The streets of Pittsburgh will be a sea of green on March 17, when the 2018 Pittsburgh St. Patrick's Day Parade brings smiles to the Irish, and those who are Irish just for the day.
While parade goers will be wearing the green, their hearts will be filled with black and gold, as this year's parade will be dedicated to late Steelers Chairman and former United States Ambassador to Ireland Dan Rooney. Members of the Rooney family and representatives from the Steelers' organization will participate in the parade, while his legacy will be celebrated.
"It is extremely rare that we dedicate the entire parade to one individual," said Mac McCafferty, Pittsburgh St. Patrick's Day Parade Chairman. "But last year when we got the news of Mr. Rooney's passing, our former Parade Chairman Pat O'Brien made the suggestion that we dedicate this year's parade to the former ambassador, which received immediate and unanimous support from everyone involved with the parade."
Rooney's loves in life were simple and straight forward – family, faith, Steelers football and his beloved Ireland, a place he visited well before becoming Ambassador, always embracing the Irish roots of the Rooney family.
Rooney, along with Pittsburgh businessman Anthony J.F. O'Reilly, created The Ireland Fund, which later merged with the American Irish Foundation (AIF) to create the American Ireland Fund, the leading charitable organization benefiting Ireland.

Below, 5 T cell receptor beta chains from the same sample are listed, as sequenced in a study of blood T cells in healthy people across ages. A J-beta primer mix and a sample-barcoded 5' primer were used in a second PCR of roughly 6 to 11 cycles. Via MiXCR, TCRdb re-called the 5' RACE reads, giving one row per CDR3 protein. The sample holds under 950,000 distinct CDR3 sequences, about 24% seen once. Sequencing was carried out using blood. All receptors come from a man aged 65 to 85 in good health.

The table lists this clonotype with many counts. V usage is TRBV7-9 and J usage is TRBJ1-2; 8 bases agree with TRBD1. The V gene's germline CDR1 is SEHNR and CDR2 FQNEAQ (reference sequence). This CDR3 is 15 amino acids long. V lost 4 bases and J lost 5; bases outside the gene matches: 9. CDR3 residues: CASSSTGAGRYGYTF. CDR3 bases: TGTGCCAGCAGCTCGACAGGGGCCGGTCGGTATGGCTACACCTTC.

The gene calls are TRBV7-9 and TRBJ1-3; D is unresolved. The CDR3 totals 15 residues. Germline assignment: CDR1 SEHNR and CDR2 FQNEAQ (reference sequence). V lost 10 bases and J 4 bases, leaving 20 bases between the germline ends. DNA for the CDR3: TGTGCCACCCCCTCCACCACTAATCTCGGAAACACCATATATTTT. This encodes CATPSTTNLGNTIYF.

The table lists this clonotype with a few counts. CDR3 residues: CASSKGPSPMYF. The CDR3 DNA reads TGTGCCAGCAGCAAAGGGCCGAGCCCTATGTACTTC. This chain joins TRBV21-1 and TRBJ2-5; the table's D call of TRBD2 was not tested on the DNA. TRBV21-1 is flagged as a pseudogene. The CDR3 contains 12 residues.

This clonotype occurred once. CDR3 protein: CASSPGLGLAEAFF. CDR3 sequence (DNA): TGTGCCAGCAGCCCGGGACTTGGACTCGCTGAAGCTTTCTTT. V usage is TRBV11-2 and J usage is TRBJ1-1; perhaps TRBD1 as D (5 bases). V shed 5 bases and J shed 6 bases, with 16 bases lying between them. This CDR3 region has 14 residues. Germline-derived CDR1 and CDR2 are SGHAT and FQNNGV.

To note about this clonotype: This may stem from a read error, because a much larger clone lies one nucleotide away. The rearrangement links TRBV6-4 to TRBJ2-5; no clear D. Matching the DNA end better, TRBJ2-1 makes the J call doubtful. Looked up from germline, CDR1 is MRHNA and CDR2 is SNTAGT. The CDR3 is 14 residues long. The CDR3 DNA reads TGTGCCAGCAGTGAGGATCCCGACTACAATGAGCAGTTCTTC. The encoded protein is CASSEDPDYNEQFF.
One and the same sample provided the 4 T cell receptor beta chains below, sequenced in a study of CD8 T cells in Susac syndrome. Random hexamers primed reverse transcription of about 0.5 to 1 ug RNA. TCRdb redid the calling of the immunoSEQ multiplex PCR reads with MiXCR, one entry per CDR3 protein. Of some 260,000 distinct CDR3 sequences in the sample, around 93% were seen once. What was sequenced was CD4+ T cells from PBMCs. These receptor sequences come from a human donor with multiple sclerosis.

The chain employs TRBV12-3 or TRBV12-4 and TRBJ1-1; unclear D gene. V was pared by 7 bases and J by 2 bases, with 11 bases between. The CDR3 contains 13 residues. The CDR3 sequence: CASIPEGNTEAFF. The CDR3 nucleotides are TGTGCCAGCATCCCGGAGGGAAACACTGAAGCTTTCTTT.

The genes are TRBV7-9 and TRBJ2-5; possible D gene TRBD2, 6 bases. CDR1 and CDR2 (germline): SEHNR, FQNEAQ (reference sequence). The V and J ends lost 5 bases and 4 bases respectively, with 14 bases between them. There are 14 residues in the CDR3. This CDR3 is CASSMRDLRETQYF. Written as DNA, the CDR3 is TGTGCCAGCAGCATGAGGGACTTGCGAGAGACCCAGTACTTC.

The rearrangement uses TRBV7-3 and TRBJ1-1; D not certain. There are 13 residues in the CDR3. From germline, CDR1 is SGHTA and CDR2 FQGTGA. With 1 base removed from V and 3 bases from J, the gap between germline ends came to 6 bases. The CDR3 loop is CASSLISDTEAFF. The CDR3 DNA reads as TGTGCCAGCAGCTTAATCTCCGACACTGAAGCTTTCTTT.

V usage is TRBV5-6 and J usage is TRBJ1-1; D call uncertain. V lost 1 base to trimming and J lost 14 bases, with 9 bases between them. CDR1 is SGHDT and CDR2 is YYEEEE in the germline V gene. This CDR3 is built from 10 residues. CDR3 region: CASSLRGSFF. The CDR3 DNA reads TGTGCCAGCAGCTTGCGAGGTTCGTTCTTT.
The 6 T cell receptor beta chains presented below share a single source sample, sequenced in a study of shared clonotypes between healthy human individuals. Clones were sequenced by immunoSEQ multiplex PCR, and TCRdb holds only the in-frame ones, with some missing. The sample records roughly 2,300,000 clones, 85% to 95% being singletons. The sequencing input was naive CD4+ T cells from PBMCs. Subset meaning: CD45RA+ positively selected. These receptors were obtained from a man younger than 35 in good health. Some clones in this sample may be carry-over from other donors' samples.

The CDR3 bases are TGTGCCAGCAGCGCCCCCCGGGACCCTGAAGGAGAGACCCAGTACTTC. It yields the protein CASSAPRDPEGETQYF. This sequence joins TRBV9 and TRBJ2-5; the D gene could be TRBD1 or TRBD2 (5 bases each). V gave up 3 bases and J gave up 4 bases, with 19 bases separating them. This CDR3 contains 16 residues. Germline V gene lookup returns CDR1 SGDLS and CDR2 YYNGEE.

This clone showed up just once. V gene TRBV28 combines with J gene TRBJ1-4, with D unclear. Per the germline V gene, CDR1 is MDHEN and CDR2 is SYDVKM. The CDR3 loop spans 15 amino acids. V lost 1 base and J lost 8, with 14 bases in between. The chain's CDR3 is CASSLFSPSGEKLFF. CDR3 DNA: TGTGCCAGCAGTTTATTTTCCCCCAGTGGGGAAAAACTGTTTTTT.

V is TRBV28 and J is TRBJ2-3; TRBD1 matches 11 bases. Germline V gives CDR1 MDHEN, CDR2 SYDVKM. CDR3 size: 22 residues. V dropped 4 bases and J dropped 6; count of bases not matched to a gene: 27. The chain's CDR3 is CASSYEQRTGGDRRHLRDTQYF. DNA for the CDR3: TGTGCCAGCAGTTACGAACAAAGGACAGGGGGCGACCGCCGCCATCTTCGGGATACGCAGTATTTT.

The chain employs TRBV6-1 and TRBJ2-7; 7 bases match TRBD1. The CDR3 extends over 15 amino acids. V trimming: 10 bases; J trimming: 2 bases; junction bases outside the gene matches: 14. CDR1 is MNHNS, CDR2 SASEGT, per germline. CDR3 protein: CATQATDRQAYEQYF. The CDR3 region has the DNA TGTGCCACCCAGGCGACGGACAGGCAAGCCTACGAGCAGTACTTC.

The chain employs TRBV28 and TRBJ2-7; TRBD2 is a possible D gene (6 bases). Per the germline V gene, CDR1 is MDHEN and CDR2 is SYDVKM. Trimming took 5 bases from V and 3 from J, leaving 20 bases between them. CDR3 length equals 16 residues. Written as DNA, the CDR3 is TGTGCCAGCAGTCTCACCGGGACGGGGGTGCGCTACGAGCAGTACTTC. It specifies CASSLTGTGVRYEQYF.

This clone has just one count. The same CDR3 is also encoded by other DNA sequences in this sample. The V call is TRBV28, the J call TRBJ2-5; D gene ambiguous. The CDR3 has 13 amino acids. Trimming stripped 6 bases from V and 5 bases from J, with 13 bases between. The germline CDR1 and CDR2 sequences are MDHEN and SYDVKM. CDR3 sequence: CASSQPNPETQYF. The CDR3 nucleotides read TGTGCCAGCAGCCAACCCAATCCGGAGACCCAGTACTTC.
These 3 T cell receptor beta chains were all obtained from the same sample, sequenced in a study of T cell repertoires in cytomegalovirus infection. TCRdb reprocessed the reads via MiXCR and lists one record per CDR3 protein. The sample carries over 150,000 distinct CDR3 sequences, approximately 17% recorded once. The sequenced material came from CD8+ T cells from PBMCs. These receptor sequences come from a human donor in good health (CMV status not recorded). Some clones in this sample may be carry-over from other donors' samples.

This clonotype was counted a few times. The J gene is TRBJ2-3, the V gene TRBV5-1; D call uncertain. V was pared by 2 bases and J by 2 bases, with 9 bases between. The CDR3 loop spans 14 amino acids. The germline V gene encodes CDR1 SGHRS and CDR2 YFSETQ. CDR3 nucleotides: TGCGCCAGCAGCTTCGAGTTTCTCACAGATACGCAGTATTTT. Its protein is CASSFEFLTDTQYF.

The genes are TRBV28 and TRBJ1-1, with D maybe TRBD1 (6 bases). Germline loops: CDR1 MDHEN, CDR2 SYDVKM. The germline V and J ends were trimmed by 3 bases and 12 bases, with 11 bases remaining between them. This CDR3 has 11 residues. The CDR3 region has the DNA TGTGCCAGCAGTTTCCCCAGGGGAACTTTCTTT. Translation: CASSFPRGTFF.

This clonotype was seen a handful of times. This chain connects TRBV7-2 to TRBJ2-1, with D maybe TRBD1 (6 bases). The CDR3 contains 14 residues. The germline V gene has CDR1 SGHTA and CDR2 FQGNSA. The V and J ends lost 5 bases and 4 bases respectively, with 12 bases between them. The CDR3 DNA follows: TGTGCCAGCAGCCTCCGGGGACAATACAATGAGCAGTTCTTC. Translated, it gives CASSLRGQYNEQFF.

Rooney was a driving force in the success the AIF has seen over the years, helping with the American Ireland Fund's mission of promoting programs of peace and reconciliation, arts and culture, education and community development throughout Ireland.
On March 17, 2009, Rooney was nominated by President Barack Obama to become the U.S. Ambassador to Ireland, a position he served with pride until December 2012.
"On behalf of the Rooney Family, we are honored that this year's parade is being dedicated to our father, Dan Rooney," said his son Jim Rooney. "My father always loved the annual St. Patrick's Day Parade. In the 1950s, he was involved in the planning of the parade and marched in it every year back then. Throughout his life, he was very proud of his Irish heritage, from his beginnings on the North Side to his role as U.S. Ambassador to Ireland. No matter what the task, his Irish heritage was a proud staple in everything that he did. The City of Pittsburgh held a special place in his heart, and he truly enjoyed how our entire city turns Irish on parade day."